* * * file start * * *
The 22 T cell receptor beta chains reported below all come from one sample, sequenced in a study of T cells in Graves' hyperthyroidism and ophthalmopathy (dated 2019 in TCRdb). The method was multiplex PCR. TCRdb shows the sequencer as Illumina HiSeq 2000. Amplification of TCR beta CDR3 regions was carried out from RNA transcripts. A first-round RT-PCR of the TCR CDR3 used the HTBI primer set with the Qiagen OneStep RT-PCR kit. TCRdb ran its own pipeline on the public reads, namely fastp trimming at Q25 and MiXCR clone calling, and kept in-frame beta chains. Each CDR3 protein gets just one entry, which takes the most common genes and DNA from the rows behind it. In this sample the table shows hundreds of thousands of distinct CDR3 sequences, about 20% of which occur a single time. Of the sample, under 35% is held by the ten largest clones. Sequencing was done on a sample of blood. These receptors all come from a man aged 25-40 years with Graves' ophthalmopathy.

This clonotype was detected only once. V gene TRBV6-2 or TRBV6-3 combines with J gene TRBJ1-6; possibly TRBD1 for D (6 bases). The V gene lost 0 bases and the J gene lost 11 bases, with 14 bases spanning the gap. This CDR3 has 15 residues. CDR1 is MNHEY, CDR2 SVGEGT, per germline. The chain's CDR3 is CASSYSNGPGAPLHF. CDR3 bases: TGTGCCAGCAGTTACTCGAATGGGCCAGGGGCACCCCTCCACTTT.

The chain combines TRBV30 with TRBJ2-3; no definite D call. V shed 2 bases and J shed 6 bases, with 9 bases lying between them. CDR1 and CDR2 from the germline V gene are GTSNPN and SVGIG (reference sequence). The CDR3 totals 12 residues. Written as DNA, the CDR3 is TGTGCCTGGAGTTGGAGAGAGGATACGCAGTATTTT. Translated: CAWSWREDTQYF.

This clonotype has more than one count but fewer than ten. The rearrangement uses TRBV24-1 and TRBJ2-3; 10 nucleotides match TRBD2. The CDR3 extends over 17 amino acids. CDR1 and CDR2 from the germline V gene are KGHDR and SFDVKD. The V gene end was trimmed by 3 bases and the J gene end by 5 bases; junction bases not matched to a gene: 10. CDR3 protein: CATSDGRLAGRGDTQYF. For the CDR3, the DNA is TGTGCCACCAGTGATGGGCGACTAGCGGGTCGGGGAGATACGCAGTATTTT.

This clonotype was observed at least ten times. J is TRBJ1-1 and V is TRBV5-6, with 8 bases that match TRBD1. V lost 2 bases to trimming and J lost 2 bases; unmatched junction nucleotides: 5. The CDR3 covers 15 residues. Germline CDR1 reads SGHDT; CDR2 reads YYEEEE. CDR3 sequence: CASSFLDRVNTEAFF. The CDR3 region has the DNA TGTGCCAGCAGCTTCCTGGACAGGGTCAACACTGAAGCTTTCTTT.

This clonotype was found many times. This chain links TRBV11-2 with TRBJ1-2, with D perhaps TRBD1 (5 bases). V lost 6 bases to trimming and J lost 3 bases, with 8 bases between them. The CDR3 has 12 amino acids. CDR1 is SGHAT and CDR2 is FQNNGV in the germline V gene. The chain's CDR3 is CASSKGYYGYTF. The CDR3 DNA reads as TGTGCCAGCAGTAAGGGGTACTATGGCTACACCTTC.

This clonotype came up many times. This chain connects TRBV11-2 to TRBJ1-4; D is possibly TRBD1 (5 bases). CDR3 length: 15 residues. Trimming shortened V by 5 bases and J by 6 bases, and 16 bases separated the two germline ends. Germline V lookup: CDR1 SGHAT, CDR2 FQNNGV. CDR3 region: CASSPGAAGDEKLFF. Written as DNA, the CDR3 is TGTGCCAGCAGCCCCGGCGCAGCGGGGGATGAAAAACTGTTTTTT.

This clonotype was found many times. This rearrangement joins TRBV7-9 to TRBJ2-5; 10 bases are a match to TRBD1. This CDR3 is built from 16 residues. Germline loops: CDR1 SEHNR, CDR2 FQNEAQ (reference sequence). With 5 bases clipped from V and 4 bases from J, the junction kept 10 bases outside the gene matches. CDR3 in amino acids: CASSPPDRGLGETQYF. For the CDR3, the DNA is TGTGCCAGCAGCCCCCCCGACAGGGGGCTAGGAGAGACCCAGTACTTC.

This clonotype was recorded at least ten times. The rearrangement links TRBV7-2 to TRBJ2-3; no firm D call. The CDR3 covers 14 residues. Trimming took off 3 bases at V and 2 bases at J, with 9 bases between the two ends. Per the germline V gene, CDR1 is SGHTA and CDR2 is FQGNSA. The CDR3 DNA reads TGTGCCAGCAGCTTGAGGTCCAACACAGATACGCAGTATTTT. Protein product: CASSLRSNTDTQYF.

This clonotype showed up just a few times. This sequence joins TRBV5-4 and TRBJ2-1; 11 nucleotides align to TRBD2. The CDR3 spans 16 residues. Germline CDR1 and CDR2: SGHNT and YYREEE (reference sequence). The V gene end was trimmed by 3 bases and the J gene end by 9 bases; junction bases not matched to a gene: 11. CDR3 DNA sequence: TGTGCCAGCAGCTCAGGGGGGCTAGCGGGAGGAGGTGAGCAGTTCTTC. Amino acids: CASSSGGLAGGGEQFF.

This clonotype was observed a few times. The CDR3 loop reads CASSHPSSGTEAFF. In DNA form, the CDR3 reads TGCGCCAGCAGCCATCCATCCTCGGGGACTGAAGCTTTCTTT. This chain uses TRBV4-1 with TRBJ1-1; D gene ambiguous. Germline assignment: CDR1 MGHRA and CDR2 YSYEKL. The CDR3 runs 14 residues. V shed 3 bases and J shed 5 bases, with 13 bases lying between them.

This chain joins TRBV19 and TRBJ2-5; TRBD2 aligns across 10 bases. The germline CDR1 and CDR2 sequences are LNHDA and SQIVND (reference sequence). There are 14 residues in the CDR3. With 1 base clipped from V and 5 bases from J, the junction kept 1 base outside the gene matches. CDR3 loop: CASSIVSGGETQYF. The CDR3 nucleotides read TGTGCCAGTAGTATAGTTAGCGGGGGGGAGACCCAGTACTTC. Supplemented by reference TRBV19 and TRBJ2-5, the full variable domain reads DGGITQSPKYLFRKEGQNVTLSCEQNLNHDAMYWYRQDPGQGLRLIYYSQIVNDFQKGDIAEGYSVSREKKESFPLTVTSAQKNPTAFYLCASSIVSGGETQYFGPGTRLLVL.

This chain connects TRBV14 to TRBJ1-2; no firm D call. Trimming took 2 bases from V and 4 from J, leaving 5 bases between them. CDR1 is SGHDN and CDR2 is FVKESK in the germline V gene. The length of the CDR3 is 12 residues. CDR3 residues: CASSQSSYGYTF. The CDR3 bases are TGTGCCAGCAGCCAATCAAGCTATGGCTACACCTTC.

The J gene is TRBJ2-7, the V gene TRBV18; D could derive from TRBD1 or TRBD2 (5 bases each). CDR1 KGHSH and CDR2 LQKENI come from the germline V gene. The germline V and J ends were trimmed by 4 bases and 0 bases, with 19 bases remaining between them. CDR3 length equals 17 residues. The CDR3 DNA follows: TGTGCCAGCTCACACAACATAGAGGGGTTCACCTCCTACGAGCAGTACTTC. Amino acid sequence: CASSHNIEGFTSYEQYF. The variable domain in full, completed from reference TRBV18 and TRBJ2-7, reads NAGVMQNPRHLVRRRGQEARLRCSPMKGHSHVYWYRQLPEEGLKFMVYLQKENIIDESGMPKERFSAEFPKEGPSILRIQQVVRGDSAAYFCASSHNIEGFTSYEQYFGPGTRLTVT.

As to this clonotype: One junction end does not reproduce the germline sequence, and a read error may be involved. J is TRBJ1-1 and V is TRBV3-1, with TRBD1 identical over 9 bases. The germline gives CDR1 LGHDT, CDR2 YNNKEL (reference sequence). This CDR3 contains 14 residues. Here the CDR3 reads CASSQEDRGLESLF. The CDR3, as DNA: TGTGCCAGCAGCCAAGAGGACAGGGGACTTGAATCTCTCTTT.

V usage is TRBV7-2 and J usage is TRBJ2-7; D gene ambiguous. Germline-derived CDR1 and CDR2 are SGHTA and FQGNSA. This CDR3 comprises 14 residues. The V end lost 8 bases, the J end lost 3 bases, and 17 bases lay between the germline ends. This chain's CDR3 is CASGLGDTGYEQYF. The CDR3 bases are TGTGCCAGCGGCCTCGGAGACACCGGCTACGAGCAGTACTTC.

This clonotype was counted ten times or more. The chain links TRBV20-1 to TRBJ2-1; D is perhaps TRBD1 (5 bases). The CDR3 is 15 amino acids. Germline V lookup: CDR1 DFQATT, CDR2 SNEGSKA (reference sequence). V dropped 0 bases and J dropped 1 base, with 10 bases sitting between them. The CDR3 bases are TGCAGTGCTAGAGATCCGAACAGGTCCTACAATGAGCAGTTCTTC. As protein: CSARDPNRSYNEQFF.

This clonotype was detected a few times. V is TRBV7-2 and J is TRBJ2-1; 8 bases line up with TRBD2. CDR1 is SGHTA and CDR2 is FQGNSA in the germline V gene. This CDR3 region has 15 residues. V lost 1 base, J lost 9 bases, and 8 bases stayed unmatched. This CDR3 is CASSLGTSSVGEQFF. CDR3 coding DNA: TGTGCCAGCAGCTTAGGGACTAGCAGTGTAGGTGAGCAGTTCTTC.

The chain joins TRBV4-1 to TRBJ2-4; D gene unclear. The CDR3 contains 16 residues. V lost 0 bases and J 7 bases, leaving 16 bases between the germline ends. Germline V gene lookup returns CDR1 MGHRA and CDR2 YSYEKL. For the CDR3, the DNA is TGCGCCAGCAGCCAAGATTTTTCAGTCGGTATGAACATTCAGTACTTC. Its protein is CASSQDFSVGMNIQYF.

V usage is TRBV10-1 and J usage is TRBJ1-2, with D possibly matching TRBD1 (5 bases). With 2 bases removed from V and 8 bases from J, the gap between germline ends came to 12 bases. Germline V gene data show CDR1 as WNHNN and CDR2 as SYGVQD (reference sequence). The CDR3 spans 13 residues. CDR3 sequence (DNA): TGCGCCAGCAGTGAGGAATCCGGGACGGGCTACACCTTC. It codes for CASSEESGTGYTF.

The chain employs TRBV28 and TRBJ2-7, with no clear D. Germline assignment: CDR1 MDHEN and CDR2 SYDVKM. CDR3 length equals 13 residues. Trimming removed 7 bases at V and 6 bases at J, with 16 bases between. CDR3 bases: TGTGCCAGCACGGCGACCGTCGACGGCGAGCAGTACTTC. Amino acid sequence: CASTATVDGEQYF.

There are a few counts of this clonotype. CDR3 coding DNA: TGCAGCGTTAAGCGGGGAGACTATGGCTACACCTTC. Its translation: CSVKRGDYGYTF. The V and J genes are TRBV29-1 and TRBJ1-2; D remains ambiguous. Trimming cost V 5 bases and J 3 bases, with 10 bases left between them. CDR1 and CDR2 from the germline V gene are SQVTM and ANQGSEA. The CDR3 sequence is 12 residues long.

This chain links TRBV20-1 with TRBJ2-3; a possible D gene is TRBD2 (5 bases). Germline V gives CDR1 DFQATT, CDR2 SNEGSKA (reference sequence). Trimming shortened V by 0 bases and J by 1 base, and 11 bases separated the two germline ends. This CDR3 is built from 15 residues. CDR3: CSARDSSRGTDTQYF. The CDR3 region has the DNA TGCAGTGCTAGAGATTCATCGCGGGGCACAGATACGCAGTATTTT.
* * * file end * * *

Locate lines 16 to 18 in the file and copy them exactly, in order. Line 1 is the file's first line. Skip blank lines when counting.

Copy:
V usage is TRBV7-2 and J usage is TRBJ2-7; D gene ambiguous. Germline-derived CDR1 and CDR2 are SGHTA and FQGNSA. This CDR3 comprises 14 residues. The V end lost 8 bases, the J end lost 3 bases, and 17 bases lay between the germline ends. This chain's CDR3 is CASGLGDTGYEQYF. The CDR3 bases are TGTGCCAGCGGCCTCGGAGACACCGGCTACGAGCAGTACTTC.

This clonotype was counted ten times or more. The chain links TRBV20-1 to TRBJ2-1; D is perhaps TRBD1 (5 bases). The CDR3 is 15 amino acids. Germline V lookup: CDR1 DFQATT, CDR2 SNEGSKA (reference sequence). V dropped 0 bases and J dropped 1 base, with 10 bases sitting between them. The CDR3 bases are TGCAGTGCTAGAGATCCGAACAGGTCCTACAATGAGCAGTTCTTC. As protein: CSARDPNRSYNEQFF.

This clonotype was detected a few times. V is TRBV7-2 and J is TRBJ2-1; 8 bases line up with TRBD2. CDR1 is SGHTA and CDR2 is FQGNSA in the germline V gene. This CDR3 region has 15 residues. V lost 1 base, J lost 9 bases, and 8 bases stayed unmatched. This CDR3 is CASSLGTSSVGEQFF. CDR3 coding DNA: TGTGCCAGCAGCTTAGGGACTAGCAGTGTAGGTGAGCAGTTCTTC.